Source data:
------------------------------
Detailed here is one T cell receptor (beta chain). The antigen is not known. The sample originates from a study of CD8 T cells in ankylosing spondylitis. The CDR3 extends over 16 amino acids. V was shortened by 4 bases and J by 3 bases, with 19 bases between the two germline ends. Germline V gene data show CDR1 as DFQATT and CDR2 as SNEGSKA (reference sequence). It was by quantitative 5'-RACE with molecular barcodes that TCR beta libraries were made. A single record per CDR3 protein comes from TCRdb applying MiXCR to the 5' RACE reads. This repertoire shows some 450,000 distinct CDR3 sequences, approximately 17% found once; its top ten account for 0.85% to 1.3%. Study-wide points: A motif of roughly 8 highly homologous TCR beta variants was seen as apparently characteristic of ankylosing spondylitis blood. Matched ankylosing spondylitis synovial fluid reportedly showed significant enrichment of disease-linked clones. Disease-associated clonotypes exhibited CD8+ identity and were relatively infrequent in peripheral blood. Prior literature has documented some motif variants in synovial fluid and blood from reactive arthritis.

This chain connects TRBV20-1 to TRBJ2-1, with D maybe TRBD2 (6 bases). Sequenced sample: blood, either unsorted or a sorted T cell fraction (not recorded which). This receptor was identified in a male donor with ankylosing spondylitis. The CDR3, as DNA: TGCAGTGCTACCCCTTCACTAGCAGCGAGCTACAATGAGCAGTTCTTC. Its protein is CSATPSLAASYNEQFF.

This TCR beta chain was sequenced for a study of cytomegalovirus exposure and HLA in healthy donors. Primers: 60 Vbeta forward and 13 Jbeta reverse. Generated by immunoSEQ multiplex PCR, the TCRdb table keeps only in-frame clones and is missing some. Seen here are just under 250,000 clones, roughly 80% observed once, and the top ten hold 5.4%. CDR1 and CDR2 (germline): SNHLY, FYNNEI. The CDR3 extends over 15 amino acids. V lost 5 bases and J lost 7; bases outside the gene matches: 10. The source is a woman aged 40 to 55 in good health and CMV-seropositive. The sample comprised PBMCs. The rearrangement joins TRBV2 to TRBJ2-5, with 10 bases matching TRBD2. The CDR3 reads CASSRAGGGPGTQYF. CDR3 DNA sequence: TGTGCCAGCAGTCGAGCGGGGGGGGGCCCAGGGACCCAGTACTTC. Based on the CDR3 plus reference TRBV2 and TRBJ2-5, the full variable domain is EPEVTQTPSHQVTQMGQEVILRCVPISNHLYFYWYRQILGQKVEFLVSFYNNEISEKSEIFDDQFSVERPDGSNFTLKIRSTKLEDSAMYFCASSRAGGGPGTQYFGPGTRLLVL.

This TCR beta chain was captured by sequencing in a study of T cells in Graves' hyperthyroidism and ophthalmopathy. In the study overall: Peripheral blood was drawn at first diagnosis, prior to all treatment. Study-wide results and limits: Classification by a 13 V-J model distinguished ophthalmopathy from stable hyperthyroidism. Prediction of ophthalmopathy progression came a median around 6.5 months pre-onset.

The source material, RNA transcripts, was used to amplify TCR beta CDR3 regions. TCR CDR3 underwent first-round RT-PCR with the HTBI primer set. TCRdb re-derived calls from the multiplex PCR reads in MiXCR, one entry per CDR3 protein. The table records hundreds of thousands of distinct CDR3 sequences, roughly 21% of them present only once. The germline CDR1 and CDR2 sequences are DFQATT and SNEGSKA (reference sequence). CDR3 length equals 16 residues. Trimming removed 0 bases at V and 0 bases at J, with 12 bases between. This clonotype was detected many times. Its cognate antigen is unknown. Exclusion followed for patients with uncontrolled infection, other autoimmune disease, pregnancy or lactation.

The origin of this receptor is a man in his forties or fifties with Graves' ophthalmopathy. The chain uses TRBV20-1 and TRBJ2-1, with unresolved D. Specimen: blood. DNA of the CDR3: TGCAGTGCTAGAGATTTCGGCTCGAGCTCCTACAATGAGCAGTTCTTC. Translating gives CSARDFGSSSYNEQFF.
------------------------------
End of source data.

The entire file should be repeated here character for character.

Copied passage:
Detailed here is one T cell receptor (beta chain). The antigen is not known. The sample originates from a study of CD8 T cells in ankylosing spondylitis. The CDR3 extends over 16 amino acids. V was shortened by 4 bases and J by 3 bases, with 19 bases between the two germline ends. Germline V gene data show CDR1 as DFQATT and CDR2 as SNEGSKA (reference sequence). It was by quantitative 5'-RACE with molecular barcodes that TCR beta libraries were made. A single record per CDR3 protein comes from TCRdb applying MiXCR to the 5' RACE reads. This repertoire shows some 450,000 distinct CDR3 sequences, approximately 17% found once; its top ten account for 0.85% to 1.3%. Study-wide points: A motif of roughly 8 highly homologous TCR beta variants was seen as apparently characteristic of ankylosing spondylitis blood. Matched ankylosing spondylitis synovial fluid reportedly showed significant enrichment of disease-linked clones. Disease-associated clonotypes exhibited CD8+ identity and were relatively infrequent in peripheral blood. Prior literature has documented some motif variants in synovial fluid and blood from reactive arthritis.

This chain connects TRBV20-1 to TRBJ2-1, with D maybe TRBD2 (6 bases). Sequenced sample: blood, either unsorted or a sorted T cell fraction (not recorded which). This receptor was identified in a male donor with ankylosing spondylitis. The CDR3, as DNA: TGCAGTGCTACCCCTTCACTAGCAGCGAGCTACAATGAGCAGTTCTTC. Its protein is CSATPSLAASYNEQFF.

This TCR beta chain was sequenced for a study of cytomegalovirus exposure and HLA in healthy donors. Primers: 60 Vbeta forward and 13 Jbeta reverse. Generated by immunoSEQ multiplex PCR, the TCRdb table keeps only in-frame clones and is missing some. Seen here are just under 250,000 clones, roughly 80% observed once, and the top ten hold 5.4%. CDR1 and CDR2 (germline): SNHLY, FYNNEI. The CDR3 extends over 15 amino acids. V lost 5 bases and J lost 7; bases outside the gene matches: 10. The source is a woman aged 40 to 55 in good health and CMV-seropositive. The sample comprised PBMCs. The rearrangement joins TRBV2 to TRBJ2-5, with 10 bases matching TRBD2. The CDR3 reads CASSRAGGGPGTQYF. CDR3 DNA sequence: TGTGCCAGCAGTCGAGCGGGGGGGGGCCCAGGGACCCAGTACTTC. Based on the CDR3 plus reference TRBV2 and TRBJ2-5, the full variable domain is EPEVTQTPSHQVTQMGQEVILRCVPISNHLYFYWYRQILGQKVEFLVSFYNNEISEKSEIFDDQFSVERPDGSNFTLKIRSTKLEDSAMYFCASSRAGGGPGTQYFGPGTRLLVL.

This TCR beta chain was captured by sequencing in a study of T cells in Graves' hyperthyroidism and ophthalmopathy. In the study overall: Peripheral blood was drawn at first diagnosis, prior to all treatment. Study-wide results and limits: Classification by a 13 V-J model distinguished ophthalmopathy from stable hyperthyroidism. Prediction of ophthalmopathy progression came a median around 6.5 months pre-onset.

The source material, RNA transcripts, was used to amplify TCR beta CDR3 regions. TCR CDR3 underwent first-round RT-PCR with the HTBI primer set. TCRdb re-derived calls from the multiplex PCR reads in MiXCR, one entry per CDR3 protein. The table records hundreds of thousands of distinct CDR3 sequences, roughly 21% of them present only once. The germline CDR1 and CDR2 sequences are DFQATT and SNEGSKA (reference sequence). CDR3 length equals 16 residues. Trimming removed 0 bases at V and 0 bases at J, with 12 bases between. This clonotype was detected many times. Its cognate antigen is unknown. Exclusion followed for patients with uncontrolled infection, other autoimmune disease, pregnancy or lactation.

The origin of this receptor is a man in his forties or fifties with Graves' ophthalmopathy. The chain uses TRBV20-1 and TRBJ2-1, with unresolved D. Specimen: blood. DNA of the CDR3: TGCAGTGCTAGAGATTTCGGCTCGAGCTCCTACAATGAGCAGTTCTTC. Translating gives CSARDFGSSSYNEQFF.